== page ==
Autobiography and Fiction in Isherwood’s Work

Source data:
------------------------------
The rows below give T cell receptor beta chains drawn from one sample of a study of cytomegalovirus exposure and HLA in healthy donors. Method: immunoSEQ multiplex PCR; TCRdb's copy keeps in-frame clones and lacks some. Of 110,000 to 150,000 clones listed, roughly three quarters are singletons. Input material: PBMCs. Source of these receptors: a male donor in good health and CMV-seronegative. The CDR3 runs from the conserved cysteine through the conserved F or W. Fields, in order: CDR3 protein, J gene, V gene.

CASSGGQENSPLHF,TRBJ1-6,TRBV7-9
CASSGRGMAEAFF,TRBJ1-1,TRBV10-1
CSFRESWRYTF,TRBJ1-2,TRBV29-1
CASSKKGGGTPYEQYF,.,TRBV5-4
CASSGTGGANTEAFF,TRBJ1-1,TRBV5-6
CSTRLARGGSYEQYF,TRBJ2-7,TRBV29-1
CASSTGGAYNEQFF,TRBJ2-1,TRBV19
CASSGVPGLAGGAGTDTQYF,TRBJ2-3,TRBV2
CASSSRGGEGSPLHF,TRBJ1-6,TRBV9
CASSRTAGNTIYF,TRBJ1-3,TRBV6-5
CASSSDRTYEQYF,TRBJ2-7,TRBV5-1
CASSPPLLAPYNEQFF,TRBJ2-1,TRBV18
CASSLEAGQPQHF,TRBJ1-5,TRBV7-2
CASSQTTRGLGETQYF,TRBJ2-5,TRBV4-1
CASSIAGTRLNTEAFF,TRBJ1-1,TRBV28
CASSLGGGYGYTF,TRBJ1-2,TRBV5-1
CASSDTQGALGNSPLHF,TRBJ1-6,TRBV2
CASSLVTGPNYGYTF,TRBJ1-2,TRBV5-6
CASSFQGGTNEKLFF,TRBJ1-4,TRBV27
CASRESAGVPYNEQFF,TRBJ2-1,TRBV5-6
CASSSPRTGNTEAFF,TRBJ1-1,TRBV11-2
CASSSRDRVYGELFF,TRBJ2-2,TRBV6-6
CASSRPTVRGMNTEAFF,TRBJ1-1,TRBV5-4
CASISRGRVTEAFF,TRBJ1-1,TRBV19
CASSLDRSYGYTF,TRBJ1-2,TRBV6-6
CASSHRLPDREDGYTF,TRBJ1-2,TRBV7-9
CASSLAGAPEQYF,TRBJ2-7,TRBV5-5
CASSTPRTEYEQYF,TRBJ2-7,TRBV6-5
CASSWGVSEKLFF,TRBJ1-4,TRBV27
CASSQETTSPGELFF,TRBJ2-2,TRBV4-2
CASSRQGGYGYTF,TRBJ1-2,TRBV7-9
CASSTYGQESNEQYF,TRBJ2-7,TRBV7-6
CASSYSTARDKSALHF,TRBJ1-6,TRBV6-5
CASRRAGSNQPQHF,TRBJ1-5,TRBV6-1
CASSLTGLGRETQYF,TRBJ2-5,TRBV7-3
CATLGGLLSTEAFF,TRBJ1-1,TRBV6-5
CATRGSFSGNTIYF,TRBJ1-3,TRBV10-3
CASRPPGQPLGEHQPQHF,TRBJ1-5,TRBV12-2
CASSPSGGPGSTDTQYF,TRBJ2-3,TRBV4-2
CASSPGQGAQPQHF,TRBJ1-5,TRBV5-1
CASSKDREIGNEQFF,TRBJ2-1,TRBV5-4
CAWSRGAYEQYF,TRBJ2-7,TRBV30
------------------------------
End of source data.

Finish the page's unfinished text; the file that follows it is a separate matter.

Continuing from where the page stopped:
Isherwood’s novels illustrate many of the current critical issues concerning the nature of narrative, and yet they also show, quite outstandingly, the nature and strengths of the autobiographical novelist’s art. These two facts do not lie easily together as one is complex, theoretical and uncertain, whereas the other is simple and familiar: novelists who depended almost entirely on their own diaries and journals for fictional material are numerous. Writers as different as Arnold Bennett and D. H. Lawrence rely heavily on personal experience and on writings other than novelistic ones in their preparations for their best work. Where Isherwood is particularly interesting is in the context of the study of fiction as a search for self-understanding, even, it has been said, to a narcissistic degree.
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